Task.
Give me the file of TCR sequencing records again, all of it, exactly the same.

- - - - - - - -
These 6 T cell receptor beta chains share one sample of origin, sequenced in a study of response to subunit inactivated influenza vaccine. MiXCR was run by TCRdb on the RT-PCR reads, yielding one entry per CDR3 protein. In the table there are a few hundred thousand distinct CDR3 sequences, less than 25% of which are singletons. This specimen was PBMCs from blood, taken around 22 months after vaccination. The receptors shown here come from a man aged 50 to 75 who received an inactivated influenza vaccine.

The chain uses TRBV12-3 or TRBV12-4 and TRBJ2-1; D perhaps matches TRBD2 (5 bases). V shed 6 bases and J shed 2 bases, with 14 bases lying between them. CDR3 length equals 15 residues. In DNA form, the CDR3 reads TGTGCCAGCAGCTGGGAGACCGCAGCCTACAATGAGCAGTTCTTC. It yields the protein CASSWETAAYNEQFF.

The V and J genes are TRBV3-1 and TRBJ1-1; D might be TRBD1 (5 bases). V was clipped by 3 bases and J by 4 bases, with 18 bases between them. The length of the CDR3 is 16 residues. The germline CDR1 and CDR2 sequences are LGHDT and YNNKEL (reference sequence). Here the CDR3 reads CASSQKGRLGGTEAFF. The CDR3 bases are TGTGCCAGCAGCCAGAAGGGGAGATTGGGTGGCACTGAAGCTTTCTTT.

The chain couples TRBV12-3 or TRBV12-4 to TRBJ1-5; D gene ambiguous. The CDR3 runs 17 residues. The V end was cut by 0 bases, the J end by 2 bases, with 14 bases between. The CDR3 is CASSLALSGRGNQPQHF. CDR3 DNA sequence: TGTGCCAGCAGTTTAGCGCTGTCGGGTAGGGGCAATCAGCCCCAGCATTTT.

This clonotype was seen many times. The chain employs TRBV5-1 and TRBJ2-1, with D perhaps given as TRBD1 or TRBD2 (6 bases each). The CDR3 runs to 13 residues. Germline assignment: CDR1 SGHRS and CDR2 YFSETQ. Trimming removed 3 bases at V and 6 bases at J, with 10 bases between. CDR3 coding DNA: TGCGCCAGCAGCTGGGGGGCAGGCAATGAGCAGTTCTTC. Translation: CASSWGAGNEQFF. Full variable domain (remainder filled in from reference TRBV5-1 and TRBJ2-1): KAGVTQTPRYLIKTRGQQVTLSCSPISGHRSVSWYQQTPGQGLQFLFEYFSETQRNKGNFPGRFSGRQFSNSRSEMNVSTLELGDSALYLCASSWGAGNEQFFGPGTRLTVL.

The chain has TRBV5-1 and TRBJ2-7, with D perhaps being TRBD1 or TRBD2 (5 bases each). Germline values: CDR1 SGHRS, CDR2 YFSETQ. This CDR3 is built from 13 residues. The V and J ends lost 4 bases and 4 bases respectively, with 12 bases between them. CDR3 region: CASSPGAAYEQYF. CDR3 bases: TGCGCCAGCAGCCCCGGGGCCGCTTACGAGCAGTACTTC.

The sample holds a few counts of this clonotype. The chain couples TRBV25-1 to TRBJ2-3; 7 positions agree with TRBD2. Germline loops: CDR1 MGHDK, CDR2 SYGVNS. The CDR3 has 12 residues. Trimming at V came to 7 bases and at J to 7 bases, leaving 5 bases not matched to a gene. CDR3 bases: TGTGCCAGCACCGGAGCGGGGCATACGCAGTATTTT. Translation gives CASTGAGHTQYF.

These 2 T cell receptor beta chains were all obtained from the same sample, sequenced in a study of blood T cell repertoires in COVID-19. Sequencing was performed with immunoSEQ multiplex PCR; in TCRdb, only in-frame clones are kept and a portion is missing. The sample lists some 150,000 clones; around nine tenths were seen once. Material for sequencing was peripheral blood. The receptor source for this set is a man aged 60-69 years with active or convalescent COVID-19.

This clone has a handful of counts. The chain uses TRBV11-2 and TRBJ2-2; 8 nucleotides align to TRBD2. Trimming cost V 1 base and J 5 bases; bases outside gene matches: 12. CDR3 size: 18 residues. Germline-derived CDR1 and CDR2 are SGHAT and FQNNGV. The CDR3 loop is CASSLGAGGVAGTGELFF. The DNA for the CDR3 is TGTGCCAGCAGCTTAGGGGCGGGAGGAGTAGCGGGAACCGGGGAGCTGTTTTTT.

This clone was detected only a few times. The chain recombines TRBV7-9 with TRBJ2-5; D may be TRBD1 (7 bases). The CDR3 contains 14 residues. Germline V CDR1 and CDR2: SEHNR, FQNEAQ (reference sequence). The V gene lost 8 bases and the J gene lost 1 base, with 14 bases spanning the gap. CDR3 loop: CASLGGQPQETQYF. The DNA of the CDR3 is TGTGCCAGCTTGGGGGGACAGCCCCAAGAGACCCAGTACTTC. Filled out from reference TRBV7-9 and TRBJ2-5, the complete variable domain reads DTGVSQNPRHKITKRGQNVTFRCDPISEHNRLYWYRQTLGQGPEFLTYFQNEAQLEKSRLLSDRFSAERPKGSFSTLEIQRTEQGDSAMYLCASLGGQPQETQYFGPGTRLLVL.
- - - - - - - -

These 6 T cell receptor beta chains share one sample of origin, sequenced in a study of response to subunit inactivated influenza vaccine. MiXCR was run by TCRdb on the RT-PCR reads, yielding one entry per CDR3 protein. In the table there are a few hundred thousand distinct CDR3 sequences, less than 25% of which are singletons. This specimen was PBMCs from blood, taken around 22 months after vaccination. The receptors shown here come from a man aged 50 to 75 who received an inactivated influenza vaccine.

The chain uses TRBV12-3 or TRBV12-4 and TRBJ2-1; D perhaps matches TRBD2 (5 bases). V shed 6 bases and J shed 2 bases, with 14 bases lying between them. CDR3 length equals 15 residues. In DNA form, the CDR3 reads TGTGCCAGCAGCTGGGAGACCGCAGCCTACAATGAGCAGTTCTTC. It yields the protein CASSWETAAYNEQFF.

The V and J genes are TRBV3-1 and TRBJ1-1; D might be TRBD1 (5 bases). V was clipped by 3 bases and J by 4 bases, with 18 bases between them. The length of the CDR3 is 16 residues. The germline CDR1 and CDR2 sequences are LGHDT and YNNKEL (reference sequence). Here the CDR3 reads CASSQKGRLGGTEAFF. The CDR3 bases are TGTGCCAGCAGCCAGAAGGGGAGATTGGGTGGCACTGAAGCTTTCTTT.

The chain couples TRBV12-3 or TRBV12-4 to TRBJ1-5; D gene ambiguous. The CDR3 runs 17 residues. The V end was cut by 0 bases, the J end by 2 bases, with 14 bases between. The CDR3 is CASSLALSGRGNQPQHF. CDR3 DNA sequence: TGTGCCAGCAGTTTAGCGCTGTCGGGTAGGGGCAATCAGCCCCAGCATTTT.

This clonotype was seen many times. The chain employs TRBV5-1 and TRBJ2-1, with D perhaps given as TRBD1 or TRBD2 (6 bases each). The CDR3 runs to 13 residues. Germline assignment: CDR1 SGHRS and CDR2 YFSETQ. Trimming removed 3 bases at V and 6 bases at J, with 10 bases between. CDR3 coding DNA: TGCGCCAGCAGCTGGGGGGCAGGCAATGAGCAGTTCTTC. Translation: CASSWGAGNEQFF. Full variable domain (remainder filled in from reference TRBV5-1 and TRBJ2-1): KAGVTQTPRYLIKTRGQQVTLSCSPISGHRSVSWYQQTPGQGLQFLFEYFSETQRNKGNFPGRFSGRQFSNSRSEMNVSTLELGDSALYLCASSWGAGNEQFFGPGTRLTVL.

The chain has TRBV5-1 and TRBJ2-7, with D perhaps being TRBD1 or TRBD2 (5 bases each). Germline values: CDR1 SGHRS, CDR2 YFSETQ. This CDR3 is built from 13 residues. The V and J ends lost 4 bases and 4 bases respectively, with 12 bases between them. CDR3 region: CASSPGAAYEQYF. CDR3 bases: TGCGCCAGCAGCCCCGGGGCCGCTTACGAGCAGTACTTC.

The sample holds a few counts of this clonotype. The chain couples TRBV25-1 to TRBJ2-3; 7 positions agree with TRBD2. Germline loops: CDR1 MGHDK, CDR2 SYGVNS. The CDR3 has 12 residues. Trimming at V came to 7 bases and at J to 7 bases, leaving 5 bases not matched to a gene. CDR3 bases: TGTGCCAGCACCGGAGCGGGGCATACGCAGTATTTT. Translation gives CASTGAGHTQYF.

These 2 T cell receptor beta chains were all obtained from the same sample, sequenced in a study of blood T cell repertoires in COVID-19. Sequencing was performed with immunoSEQ multiplex PCR; in TCRdb, only in-frame clones are kept and a portion is missing. The sample lists some 150,000 clones; around nine tenths were seen once. Material for sequencing was peripheral blood. The receptor source for this set is a man aged 60-69 years with active or convalescent COVID-19.

This clone has a handful of counts. The chain uses TRBV11-2 and TRBJ2-2; 8 nucleotides align to TRBD2. Trimming cost V 1 base and J 5 bases; bases outside gene matches: 12. CDR3 size: 18 residues. Germline-derived CDR1 and CDR2 are SGHAT and FQNNGV. The CDR3 loop is CASSLGAGGVAGTGELFF. The DNA for the CDR3 is TGTGCCAGCAGCTTAGGGGCGGGAGGAGTAGCGGGAACCGGGGAGCTGTTTTTT.

This clone was detected only a few times. The chain recombines TRBV7-9 with TRBJ2-5; D may be TRBD1 (7 bases). The CDR3 contains 14 residues. Germline V CDR1 and CDR2: SEHNR, FQNEAQ (reference sequence). The V gene lost 8 bases and the J gene lost 1 base, with 14 bases spanning the gap. CDR3 loop: CASLGGQPQETQYF. The DNA of the CDR3 is TGTGCCAGCTTGGGGGGACAGCCCCAAGAGACCCAGTACTTC. Filled out from reference TRBV7-9 and TRBJ2-5, the complete variable domain reads DTGVSQNPRHKITKRGQNVTFRCDPISEHNRLYWYRQTLGQGPEFLTYFQNEAQLEKSRLLSDRFSAERPKGSFSTLEIQRTEQGDSAMYLCASLGGQPQETQYFGPGTRLLVL.